Owner Ignores Court Order to Surrender Dog for Violation of Vicious Animals Ordinance
MONTROSE – The attorney for Jeremiah Aguilar, whose dog Dutch attacked a Montrose woman now facing more than $28,000 in medical bills, has appealed a court ruling that the dog must be euthanized.
Amy Ondos mailed an appeal to the Montrose Municipal Court last week that is now in Montrose County Court.
The City of Montrose has the option of either handling the appeal in Municipal Court or transferring it to Montrose County Court for review by the District's Attorney's office, and the assigning of a court date.
The victim in the Nov. 14, 2012 attack was treated for "deep bite wounds "to her buttock, thigh and hand," according to a press release from the city after the attack. The bites severed an artery and caused a compound fracture to her middle finger of her right hand.
At a Feb. 14 sentencing hearing, Aguilar contended Dutch’s attack was provoked by the victim, who had broken up a dogfight, and that the 107-pound American Allaunt had acted in self defense. At that same hearing, the victim, still wearing a medical brace on her hand, testified she remained traumatized by the attack, and was terrified by threats she has received since the story received widespread attention on the internet. Montrose Municipal Court Judge Richard Brown upheld an earlier verdict that Aguilar had violated the city's vicious animals ordinance, and ordered that Dutch be put down.
The case has drawn national and international interest, with hundreds of signatures on petitions to save Dutch, who Aguilar, an Army veteran, contends is a service dog helping him cope with Post Traumatic Stress Disorder.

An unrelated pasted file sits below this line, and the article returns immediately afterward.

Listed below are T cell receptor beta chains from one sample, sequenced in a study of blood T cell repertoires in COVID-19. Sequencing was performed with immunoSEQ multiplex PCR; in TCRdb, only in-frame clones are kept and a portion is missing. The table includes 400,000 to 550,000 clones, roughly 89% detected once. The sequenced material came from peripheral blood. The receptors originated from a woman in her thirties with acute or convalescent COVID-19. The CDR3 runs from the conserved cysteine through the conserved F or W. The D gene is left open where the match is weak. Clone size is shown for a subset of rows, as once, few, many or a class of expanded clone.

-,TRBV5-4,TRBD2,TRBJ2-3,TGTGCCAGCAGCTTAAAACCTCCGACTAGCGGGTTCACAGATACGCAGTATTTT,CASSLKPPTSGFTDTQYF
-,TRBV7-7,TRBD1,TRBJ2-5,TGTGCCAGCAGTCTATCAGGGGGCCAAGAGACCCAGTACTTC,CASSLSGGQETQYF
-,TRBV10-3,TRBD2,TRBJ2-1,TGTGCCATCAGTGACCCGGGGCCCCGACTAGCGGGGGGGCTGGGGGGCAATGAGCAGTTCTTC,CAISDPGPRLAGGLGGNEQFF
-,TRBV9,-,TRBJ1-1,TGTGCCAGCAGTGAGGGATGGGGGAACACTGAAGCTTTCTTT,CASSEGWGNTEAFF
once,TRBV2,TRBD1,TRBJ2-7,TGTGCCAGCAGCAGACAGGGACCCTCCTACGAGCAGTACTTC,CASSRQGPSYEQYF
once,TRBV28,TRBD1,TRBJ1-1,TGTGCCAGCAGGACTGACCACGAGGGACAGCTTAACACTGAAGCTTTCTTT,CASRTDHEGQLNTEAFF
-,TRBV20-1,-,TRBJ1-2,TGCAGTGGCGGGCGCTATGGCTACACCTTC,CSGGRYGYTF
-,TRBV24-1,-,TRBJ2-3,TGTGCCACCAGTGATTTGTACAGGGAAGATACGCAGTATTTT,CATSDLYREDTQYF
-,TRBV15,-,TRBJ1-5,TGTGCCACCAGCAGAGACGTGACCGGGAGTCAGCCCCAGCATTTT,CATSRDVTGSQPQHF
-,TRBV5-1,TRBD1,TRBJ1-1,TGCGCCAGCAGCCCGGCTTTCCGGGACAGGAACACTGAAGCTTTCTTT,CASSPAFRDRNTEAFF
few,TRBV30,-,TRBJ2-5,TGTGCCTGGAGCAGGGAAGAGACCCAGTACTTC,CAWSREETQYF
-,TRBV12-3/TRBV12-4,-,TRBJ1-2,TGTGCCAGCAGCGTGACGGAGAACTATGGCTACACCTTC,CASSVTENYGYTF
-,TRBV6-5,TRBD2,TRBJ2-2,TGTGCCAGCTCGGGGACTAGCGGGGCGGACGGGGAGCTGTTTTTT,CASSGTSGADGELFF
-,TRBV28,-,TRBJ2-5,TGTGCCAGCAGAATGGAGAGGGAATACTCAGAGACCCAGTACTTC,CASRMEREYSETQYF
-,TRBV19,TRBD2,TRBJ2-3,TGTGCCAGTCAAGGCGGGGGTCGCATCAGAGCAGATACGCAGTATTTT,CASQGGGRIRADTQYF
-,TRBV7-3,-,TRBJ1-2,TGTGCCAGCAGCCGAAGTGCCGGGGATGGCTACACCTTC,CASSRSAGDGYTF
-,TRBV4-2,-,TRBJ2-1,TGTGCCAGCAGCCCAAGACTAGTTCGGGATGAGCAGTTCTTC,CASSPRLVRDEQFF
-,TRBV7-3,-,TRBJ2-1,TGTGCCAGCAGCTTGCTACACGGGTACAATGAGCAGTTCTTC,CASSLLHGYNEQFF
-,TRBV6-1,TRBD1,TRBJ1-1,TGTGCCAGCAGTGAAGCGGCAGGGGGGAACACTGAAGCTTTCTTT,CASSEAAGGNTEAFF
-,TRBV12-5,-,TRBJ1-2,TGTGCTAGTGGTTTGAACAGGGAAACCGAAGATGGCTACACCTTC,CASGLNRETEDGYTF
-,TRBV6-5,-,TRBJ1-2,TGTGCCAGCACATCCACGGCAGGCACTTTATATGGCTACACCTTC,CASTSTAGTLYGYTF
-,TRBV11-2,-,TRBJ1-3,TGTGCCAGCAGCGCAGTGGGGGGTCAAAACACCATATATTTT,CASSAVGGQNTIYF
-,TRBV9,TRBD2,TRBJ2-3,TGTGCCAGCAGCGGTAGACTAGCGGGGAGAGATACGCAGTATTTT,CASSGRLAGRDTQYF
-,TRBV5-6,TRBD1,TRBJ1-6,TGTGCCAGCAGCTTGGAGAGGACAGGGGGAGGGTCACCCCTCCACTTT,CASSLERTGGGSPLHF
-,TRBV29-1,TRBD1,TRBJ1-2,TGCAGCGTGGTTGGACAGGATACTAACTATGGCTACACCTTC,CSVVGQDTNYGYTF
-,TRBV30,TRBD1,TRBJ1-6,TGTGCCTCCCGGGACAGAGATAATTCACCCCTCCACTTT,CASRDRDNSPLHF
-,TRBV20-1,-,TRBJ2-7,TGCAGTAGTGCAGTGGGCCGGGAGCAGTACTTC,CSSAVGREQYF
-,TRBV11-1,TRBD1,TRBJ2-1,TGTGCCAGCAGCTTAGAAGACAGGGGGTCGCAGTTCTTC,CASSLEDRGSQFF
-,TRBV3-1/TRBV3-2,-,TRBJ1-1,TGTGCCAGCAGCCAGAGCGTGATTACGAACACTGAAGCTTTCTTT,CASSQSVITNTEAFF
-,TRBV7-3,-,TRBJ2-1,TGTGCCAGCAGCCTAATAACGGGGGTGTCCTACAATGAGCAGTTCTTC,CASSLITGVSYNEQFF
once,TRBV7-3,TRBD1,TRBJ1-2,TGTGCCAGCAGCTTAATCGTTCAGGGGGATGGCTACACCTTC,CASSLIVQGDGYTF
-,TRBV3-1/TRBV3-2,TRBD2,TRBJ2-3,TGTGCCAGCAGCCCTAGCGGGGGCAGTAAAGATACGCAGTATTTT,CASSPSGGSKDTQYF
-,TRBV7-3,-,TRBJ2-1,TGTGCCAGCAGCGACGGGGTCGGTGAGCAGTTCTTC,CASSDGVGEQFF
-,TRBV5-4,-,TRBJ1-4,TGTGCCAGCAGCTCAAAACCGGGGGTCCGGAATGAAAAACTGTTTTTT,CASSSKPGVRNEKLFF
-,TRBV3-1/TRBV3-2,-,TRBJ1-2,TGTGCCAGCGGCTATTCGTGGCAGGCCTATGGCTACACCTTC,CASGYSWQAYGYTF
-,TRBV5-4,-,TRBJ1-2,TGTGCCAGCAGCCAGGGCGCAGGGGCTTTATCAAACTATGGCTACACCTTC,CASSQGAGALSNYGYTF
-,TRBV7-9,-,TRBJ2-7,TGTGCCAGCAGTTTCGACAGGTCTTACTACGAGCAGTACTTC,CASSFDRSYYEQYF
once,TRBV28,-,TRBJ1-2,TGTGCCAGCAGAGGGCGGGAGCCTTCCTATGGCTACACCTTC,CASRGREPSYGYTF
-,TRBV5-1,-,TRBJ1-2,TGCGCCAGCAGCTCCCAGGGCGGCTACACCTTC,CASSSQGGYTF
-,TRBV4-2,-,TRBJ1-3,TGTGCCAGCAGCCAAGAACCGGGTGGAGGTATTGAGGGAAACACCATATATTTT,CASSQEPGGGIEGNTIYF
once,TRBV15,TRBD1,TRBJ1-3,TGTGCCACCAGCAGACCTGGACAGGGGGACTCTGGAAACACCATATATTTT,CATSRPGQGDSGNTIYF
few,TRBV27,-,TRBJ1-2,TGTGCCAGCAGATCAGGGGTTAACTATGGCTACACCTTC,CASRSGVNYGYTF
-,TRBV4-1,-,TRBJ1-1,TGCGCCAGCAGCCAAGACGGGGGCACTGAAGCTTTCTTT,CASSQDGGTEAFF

"He brings me back to reality," Aguilar told the court at the Feb. 14 hearing. "Give him [Dutch] a chance for rehabilitation."
Aguilar, who said Dutch had never shown aggression in the past, told the court he was hospitalized in the Grand Junction Veterans Affairs facility on Feb. 13 because he was overwhelmed with anxiety at the thought of his dog being put down. Losing Dutch "would be like losing a family member," he said.
But Judge Brown countered that Dutch "was never a service dog," describing the dog as "the aggressor" in the Nov. 14 attack, which transpired as the victim tried to clean Dutch’s wounds from the dogfight. Brown went on to chastise Aguilar for showing “a lack of remorse" for the victim.
After the Feb. 14 ruling, Best Friends Sanctuary, of Orange County Calif., contacted the court, saying it would take Dutch, and offering Aguilar visitation rights, but requiring him to surrender the dog. Judge Brown praised the offer as a possible solution requiring “no exposure or risk to the public," but Aguilar did not respond, and the Best Friends offer expired on Feb. 19.
As of press time, Dutch has not been surrendered to animal control officers, and attempts to reach Aguilar have been unsuccessful.
City of Montrose spokesperson David Spear said no decision has been made about where the case will be reviewed, but that a decision could come next week. In the past, Montrose city and county courts have worked together, thanks to an intergovernmental arrangement between the DA's office and city attorney's office, to better handle cases and appeals.
In addition to the appeal, a show cause hearing has been set for Thursday, April 11, at 2 p.m., in Municipal Court, where Aguilar stands in violation for not handing Dutch over to Montrose Animal Control officers after being ordered to do so on Feb. 14.
An appeal in Montrose County Court would guarantee a new trial for Dutch.
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